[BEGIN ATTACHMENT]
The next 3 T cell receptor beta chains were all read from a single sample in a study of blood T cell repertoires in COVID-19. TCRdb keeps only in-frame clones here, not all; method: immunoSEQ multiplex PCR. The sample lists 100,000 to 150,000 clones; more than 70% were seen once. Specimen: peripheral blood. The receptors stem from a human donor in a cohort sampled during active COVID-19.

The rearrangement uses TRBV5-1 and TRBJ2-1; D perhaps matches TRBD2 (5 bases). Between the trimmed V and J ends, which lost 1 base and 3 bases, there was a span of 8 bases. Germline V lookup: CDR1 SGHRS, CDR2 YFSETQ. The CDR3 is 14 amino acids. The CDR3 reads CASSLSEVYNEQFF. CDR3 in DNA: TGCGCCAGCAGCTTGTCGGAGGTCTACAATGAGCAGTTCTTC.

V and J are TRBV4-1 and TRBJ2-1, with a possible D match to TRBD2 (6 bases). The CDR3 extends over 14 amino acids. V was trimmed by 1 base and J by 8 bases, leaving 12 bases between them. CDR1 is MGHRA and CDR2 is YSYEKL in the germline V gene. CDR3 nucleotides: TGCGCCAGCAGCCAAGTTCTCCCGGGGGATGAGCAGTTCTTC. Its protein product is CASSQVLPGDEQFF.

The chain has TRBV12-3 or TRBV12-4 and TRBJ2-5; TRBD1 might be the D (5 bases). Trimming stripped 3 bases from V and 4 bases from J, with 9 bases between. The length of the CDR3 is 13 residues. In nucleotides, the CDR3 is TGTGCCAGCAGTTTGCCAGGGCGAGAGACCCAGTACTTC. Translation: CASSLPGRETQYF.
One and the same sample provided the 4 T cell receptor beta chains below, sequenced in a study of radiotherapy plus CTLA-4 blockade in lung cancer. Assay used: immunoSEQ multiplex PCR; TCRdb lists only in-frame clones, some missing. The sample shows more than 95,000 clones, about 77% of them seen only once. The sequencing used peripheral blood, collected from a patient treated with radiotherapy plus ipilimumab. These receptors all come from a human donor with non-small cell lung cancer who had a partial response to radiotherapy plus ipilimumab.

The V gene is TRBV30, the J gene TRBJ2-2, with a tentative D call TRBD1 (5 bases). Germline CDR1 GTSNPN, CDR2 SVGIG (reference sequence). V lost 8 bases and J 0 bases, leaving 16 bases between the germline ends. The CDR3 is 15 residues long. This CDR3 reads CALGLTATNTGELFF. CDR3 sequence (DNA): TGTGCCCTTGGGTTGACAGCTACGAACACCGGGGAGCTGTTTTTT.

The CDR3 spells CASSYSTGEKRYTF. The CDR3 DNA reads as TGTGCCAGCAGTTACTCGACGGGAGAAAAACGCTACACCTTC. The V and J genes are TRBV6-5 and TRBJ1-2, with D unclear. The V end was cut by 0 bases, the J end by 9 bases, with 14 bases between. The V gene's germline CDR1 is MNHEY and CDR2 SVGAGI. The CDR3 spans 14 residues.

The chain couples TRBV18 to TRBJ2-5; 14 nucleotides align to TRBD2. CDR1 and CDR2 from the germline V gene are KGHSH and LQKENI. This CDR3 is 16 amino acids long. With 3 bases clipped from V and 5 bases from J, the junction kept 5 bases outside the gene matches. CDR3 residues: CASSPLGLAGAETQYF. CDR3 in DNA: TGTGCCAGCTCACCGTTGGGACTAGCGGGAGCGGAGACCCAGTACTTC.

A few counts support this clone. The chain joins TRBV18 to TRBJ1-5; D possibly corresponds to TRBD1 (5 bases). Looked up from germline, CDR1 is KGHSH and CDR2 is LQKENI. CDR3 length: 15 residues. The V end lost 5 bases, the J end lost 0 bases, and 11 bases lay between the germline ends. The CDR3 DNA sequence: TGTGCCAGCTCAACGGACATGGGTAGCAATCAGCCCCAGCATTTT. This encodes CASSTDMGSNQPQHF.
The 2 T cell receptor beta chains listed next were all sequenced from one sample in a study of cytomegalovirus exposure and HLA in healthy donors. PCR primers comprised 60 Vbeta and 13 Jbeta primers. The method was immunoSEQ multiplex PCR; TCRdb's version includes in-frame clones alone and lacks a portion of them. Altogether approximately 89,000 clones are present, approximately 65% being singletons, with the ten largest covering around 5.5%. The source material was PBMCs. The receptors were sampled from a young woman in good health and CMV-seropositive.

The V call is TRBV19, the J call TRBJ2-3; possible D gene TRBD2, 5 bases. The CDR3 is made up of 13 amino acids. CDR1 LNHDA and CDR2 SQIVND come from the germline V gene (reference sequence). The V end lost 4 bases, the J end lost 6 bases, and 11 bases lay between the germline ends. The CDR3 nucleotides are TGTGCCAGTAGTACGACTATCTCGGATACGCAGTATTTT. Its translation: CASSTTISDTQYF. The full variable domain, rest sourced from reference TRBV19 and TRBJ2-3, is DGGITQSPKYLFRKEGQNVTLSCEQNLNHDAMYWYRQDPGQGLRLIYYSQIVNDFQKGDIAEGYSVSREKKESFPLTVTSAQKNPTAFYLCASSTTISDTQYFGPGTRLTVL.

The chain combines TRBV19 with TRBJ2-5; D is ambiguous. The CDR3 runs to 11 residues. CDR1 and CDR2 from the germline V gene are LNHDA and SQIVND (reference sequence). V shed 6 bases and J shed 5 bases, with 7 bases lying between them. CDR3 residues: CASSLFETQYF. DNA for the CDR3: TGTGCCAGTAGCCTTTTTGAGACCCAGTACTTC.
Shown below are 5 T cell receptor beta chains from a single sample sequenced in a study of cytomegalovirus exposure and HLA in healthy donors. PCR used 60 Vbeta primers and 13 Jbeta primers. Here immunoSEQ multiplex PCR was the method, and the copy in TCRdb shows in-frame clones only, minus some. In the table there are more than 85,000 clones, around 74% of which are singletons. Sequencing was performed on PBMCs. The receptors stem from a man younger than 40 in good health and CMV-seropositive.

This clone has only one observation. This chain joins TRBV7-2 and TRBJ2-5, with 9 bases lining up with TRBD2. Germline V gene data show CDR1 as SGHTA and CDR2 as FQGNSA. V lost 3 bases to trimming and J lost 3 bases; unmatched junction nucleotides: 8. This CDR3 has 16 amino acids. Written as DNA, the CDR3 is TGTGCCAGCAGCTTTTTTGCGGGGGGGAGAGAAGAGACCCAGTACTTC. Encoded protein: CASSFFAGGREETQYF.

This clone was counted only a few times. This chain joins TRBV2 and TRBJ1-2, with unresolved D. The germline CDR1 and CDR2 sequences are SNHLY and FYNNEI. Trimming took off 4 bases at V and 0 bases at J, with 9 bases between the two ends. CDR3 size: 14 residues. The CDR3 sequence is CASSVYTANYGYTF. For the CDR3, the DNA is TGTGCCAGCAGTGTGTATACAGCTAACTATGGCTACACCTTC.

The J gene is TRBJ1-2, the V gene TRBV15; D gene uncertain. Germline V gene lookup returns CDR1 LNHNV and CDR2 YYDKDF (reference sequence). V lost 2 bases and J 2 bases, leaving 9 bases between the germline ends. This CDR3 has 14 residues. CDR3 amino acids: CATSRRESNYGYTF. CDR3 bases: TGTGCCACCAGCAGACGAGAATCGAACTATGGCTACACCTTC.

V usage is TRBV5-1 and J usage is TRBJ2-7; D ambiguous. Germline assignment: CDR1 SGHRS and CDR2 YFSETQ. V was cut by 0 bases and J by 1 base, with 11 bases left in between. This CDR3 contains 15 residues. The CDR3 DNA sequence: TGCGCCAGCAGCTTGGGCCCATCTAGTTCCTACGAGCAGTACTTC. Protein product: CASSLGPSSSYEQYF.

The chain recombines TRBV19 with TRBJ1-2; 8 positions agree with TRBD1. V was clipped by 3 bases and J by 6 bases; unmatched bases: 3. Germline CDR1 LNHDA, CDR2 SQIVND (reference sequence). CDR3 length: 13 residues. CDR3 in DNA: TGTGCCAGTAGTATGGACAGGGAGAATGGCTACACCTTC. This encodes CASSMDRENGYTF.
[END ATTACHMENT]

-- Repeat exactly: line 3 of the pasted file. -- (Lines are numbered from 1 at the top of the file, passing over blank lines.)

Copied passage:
V and J are TRBV4-1 and TRBJ2-1, with a possible D match to TRBD2 (6 bases). The CDR3 extends over 14 amino acids. V was trimmed by 1 base and J by 8 bases, leaving 12 bases between them. CDR1 is MGHRA and CDR2 is YSYEKL in the germline V gene. CDR3 nucleotides: TGCGCCAGCAGCCAAGTTCTCCCGGGGGATGAGCAGTTCTTC. Its protein product is CASSQVLPGDEQFF.